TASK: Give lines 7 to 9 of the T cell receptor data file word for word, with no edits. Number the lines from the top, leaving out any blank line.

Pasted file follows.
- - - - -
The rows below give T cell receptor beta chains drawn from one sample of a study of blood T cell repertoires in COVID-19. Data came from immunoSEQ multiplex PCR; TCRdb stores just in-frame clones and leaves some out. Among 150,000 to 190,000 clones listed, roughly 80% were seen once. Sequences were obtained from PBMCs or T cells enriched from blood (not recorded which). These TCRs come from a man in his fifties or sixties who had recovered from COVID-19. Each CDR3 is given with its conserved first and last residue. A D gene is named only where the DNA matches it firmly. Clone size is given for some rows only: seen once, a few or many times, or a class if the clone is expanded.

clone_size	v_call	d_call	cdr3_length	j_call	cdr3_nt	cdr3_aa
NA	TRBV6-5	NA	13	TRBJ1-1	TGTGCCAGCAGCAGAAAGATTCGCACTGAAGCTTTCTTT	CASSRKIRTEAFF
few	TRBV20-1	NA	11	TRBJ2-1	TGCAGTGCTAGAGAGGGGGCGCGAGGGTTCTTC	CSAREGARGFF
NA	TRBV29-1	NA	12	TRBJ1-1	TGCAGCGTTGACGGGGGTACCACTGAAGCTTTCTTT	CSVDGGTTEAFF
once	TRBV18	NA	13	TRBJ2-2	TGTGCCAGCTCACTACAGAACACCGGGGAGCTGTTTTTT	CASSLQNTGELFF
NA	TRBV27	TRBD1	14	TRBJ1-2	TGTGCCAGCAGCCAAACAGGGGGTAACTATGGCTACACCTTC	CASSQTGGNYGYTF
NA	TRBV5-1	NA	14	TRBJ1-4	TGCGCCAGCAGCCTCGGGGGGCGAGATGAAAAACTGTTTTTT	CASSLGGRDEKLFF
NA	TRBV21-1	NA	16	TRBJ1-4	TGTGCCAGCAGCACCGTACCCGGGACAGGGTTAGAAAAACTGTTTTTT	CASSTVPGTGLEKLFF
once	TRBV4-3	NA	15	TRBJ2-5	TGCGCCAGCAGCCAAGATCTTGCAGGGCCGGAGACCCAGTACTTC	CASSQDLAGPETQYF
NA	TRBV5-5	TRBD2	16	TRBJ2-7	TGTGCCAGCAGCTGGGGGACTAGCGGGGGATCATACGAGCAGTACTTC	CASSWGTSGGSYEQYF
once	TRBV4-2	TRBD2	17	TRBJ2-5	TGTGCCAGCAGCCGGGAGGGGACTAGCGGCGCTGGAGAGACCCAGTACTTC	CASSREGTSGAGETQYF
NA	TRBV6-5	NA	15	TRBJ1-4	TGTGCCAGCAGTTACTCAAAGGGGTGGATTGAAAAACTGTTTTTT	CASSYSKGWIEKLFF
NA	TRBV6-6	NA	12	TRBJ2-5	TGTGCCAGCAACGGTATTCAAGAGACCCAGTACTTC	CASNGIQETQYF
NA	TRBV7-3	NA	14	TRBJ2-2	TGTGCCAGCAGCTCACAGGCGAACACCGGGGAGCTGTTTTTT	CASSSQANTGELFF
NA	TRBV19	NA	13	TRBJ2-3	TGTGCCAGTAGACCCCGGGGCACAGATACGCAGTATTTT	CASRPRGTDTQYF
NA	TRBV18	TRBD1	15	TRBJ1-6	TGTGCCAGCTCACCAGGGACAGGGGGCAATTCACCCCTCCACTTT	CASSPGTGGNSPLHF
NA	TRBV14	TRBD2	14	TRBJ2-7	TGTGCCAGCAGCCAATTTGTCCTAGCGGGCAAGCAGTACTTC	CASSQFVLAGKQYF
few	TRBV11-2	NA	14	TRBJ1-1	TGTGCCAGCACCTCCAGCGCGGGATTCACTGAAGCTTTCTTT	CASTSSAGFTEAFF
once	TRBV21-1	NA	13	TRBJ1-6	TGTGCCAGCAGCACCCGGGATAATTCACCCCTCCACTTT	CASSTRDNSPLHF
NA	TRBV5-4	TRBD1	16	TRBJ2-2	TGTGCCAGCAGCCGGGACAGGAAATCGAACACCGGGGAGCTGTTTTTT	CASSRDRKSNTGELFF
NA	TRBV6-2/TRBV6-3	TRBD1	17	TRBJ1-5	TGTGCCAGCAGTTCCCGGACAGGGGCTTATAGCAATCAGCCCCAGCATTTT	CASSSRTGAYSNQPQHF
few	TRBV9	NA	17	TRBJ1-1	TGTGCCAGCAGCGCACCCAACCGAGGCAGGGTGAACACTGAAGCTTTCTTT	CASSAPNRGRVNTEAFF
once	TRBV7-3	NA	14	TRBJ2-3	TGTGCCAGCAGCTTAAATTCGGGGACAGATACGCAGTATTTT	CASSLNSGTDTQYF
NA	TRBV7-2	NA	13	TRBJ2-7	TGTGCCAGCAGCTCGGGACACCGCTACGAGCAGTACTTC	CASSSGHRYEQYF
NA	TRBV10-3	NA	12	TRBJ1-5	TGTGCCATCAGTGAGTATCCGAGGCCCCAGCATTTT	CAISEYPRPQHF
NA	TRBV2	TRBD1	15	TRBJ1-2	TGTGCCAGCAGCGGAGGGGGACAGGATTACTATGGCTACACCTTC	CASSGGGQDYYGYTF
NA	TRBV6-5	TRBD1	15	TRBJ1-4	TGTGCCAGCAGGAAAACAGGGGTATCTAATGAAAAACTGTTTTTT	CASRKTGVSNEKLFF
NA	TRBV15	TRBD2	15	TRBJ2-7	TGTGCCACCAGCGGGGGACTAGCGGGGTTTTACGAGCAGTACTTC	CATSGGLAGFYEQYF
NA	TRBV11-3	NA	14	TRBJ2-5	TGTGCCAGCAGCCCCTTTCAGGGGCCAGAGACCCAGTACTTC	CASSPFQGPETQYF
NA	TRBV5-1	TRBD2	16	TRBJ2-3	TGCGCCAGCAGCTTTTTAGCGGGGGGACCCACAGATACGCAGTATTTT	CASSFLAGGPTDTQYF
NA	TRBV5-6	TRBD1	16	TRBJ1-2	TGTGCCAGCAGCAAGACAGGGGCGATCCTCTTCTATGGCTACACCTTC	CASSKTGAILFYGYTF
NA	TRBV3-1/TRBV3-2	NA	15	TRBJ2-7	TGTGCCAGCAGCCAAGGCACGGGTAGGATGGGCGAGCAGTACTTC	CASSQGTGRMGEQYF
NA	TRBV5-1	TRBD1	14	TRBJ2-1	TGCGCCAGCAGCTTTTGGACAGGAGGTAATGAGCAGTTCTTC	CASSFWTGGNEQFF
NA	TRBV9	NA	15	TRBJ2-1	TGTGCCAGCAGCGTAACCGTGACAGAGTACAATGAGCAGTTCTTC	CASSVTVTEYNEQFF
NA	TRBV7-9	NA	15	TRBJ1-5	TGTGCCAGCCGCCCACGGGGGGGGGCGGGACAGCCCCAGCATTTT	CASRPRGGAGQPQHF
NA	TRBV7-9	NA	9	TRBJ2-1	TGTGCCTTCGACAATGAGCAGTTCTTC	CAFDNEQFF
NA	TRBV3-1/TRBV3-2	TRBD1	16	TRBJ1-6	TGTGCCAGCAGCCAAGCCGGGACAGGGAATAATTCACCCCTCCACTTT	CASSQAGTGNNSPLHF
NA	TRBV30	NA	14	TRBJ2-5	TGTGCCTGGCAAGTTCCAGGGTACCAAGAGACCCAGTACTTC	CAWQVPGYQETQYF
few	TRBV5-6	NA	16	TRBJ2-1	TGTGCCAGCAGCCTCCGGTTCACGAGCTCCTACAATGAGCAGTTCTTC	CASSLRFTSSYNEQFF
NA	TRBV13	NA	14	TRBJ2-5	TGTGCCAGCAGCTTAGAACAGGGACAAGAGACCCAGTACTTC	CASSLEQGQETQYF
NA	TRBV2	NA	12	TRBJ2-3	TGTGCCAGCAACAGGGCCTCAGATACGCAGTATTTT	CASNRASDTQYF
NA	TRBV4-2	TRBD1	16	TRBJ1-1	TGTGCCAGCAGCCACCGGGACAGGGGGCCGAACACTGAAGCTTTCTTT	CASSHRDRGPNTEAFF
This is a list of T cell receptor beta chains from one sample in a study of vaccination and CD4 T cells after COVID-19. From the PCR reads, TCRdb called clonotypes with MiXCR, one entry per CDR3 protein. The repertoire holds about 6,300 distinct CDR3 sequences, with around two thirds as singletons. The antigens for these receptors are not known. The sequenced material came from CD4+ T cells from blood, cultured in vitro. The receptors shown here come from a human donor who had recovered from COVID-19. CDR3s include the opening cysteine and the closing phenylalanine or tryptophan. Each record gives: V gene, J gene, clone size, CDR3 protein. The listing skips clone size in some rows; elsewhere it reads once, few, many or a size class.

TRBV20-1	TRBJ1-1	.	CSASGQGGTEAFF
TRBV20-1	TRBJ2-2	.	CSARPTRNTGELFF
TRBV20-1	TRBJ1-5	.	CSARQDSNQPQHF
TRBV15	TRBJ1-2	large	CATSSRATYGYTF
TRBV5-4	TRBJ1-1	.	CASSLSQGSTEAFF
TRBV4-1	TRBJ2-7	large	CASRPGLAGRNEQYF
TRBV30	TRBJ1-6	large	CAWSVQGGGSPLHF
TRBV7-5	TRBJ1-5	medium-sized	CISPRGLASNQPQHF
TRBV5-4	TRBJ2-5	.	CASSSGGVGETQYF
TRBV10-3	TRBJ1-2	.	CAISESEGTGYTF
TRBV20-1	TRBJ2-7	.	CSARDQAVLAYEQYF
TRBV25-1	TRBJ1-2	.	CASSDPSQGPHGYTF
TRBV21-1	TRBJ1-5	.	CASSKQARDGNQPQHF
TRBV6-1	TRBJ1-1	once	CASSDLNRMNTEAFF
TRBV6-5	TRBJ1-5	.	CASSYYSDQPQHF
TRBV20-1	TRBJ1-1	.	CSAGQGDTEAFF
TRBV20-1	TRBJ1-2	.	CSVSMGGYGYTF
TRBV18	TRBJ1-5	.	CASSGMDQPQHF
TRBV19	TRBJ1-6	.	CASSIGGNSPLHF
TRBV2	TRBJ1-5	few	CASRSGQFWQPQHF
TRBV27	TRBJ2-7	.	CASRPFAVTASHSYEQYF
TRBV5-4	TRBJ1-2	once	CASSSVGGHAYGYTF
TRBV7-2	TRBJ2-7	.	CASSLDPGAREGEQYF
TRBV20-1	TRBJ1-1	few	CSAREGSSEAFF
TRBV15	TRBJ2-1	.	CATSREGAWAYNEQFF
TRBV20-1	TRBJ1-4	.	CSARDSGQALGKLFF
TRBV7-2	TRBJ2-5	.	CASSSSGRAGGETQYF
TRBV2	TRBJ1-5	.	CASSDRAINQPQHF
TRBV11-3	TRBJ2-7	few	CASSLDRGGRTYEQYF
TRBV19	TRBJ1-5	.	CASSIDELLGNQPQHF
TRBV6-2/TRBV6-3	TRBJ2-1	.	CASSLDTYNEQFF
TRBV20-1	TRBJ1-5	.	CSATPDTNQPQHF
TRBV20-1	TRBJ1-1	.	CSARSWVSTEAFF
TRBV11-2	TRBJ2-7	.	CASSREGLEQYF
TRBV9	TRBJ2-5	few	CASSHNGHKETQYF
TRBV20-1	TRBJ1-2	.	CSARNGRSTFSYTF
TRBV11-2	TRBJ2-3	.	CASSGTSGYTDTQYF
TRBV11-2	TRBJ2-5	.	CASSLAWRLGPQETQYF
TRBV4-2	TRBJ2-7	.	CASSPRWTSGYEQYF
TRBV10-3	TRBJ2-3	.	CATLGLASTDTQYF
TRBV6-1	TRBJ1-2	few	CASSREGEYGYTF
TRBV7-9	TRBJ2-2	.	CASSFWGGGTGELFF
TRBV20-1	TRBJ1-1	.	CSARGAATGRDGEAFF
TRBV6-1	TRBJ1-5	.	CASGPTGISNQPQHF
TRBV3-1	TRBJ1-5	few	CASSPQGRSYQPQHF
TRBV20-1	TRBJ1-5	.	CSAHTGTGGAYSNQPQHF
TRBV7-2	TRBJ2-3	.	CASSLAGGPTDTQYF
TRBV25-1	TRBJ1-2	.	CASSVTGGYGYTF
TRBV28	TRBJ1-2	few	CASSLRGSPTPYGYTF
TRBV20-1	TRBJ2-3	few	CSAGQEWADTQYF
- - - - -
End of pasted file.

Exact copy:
NA	TRBV27	TRBD1	14	TRBJ1-2	TGTGCCAGCAGCCAAACAGGGGGTAACTATGGCTACACCTTC	CASSQTGGNYGYTF
NA	TRBV5-1	NA	14	TRBJ1-4	TGCGCCAGCAGCCTCGGGGGGCGAGATGAAAAACTGTTTTTT	CASSLGGRDEKLFF
NA	TRBV21-1	NA	16	TRBJ1-4	TGTGCCAGCAGCACCGTACCCGGGACAGGGTTAGAAAAACTGTTTTTT	CASSTVPGTGLEKLFF